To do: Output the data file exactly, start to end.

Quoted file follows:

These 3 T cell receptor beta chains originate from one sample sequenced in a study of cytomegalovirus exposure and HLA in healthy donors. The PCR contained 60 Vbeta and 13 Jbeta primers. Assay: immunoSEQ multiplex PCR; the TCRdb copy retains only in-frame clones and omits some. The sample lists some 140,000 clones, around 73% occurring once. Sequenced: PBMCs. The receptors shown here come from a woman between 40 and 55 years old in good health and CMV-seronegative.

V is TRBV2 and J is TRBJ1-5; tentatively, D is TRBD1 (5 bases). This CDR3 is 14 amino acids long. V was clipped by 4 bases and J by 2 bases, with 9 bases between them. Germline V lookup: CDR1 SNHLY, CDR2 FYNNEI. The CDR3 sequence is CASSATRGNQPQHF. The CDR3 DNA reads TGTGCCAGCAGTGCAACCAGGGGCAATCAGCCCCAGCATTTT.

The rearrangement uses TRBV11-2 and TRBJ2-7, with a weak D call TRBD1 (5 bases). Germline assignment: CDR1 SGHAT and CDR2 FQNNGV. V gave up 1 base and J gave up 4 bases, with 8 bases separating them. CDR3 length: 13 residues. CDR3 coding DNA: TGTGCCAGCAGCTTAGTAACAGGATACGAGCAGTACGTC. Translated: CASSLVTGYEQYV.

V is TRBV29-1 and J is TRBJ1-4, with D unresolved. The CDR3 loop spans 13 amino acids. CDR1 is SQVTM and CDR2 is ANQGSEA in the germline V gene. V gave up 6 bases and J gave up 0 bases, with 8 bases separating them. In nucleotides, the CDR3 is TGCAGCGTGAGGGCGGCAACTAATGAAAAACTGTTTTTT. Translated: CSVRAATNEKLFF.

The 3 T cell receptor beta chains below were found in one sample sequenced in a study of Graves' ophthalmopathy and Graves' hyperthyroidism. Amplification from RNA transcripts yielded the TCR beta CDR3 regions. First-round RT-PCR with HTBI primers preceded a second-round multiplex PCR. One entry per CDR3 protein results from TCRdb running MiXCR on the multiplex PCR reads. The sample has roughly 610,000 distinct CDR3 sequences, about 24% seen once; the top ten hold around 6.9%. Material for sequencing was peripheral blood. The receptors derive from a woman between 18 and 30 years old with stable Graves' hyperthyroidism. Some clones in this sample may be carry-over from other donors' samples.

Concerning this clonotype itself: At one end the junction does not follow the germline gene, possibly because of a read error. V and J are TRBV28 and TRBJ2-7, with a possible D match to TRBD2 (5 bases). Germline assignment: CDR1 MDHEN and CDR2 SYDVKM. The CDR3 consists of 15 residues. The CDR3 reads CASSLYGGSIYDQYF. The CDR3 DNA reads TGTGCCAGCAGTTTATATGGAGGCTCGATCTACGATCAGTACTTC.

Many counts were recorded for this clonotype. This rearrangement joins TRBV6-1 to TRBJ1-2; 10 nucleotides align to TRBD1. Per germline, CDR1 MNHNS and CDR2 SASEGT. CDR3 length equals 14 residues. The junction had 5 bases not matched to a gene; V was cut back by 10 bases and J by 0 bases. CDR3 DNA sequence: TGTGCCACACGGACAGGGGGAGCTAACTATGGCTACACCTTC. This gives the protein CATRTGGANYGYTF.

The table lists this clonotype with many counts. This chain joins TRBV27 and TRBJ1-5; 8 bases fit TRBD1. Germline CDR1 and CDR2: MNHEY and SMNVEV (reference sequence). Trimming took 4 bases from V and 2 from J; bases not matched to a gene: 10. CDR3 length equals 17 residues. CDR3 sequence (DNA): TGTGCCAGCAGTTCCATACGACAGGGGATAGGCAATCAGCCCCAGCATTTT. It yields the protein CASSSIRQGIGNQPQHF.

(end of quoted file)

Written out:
These 3 T cell receptor beta chains originate from one sample sequenced in a study of cytomegalovirus exposure and HLA in healthy donors. The PCR contained 60 Vbeta and 13 Jbeta primers. Assay: immunoSEQ multiplex PCR; the TCRdb copy retains only in-frame clones and omits some. The sample lists some 140,000 clones, around 73% occurring once. Sequenced: PBMCs. The receptors shown here come from a woman between 40 and 55 years old in good health and CMV-seronegative.

V is TRBV2 and J is TRBJ1-5; tentatively, D is TRBD1 (5 bases). This CDR3 is 14 amino acids long. V was clipped by 4 bases and J by 2 bases, with 9 bases between them. Germline V lookup: CDR1 SNHLY, CDR2 FYNNEI. The CDR3 sequence is CASSATRGNQPQHF. The CDR3 DNA reads TGTGCCAGCAGTGCAACCAGGGGCAATCAGCCCCAGCATTTT.

The rearrangement uses TRBV11-2 and TRBJ2-7, with a weak D call TRBD1 (5 bases). Germline assignment: CDR1 SGHAT and CDR2 FQNNGV. V gave up 1 base and J gave up 4 bases, with 8 bases separating them. CDR3 length: 13 residues. CDR3 coding DNA: TGTGCCAGCAGCTTAGTAACAGGATACGAGCAGTACGTC. Translated: CASSLVTGYEQYV.

V is TRBV29-1 and J is TRBJ1-4, with D unresolved. The CDR3 loop spans 13 amino acids. CDR1 is SQVTM and CDR2 is ANQGSEA in the germline V gene. V gave up 6 bases and J gave up 0 bases, with 8 bases separating them. In nucleotides, the CDR3 is TGCAGCGTGAGGGCGGCAACTAATGAAAAACTGTTTTTT. Translated: CSVRAATNEKLFF.

The 3 T cell receptor beta chains below were found in one sample sequenced in a study of Graves' ophthalmopathy and Graves' hyperthyroidism. Amplification from RNA transcripts yielded the TCR beta CDR3 regions. First-round RT-PCR with HTBI primers preceded a second-round multiplex PCR. One entry per CDR3 protein results from TCRdb running MiXCR on the multiplex PCR reads. The sample has roughly 610,000 distinct CDR3 sequences, about 24% seen once; the top ten hold around 6.9%. Material for sequencing was peripheral blood. The receptors derive from a woman between 18 and 30 years old with stable Graves' hyperthyroidism. Some clones in this sample may be carry-over from other donors' samples.

Concerning this clonotype itself: At one end the junction does not follow the germline gene, possibly because of a read error. V and J are TRBV28 and TRBJ2-7, with a possible D match to TRBD2 (5 bases). Germline assignment: CDR1 MDHEN and CDR2 SYDVKM. The CDR3 consists of 15 residues. The CDR3 reads CASSLYGGSIYDQYF. The CDR3 DNA reads TGTGCCAGCAGTTTATATGGAGGCTCGATCTACGATCAGTACTTC.

Many counts were recorded for this clonotype. This rearrangement joins TRBV6-1 to TRBJ1-2; 10 nucleotides align to TRBD1. Per germline, CDR1 MNHNS and CDR2 SASEGT. CDR3 length equals 14 residues. The junction had 5 bases not matched to a gene; V was cut back by 10 bases and J by 0 bases. CDR3 DNA sequence: TGTGCCACACGGACAGGGGGAGCTAACTATGGCTACACCTTC. This gives the protein CATRTGGANYGYTF.

The table lists this clonotype with many counts. This chain joins TRBV27 and TRBJ1-5; 8 bases fit TRBD1. Germline CDR1 and CDR2: MNHEY and SMNVEV (reference sequence). Trimming took 4 bases from V and 2 from J; bases not matched to a gene: 10. CDR3 length equals 17 residues. CDR3 sequence (DNA): TGTGCCAGCAGTTCCATACGACAGGGGATAGGCAATCAGCCCCAGCATTTT. It yields the protein CASSSIRQGIGNQPQHF.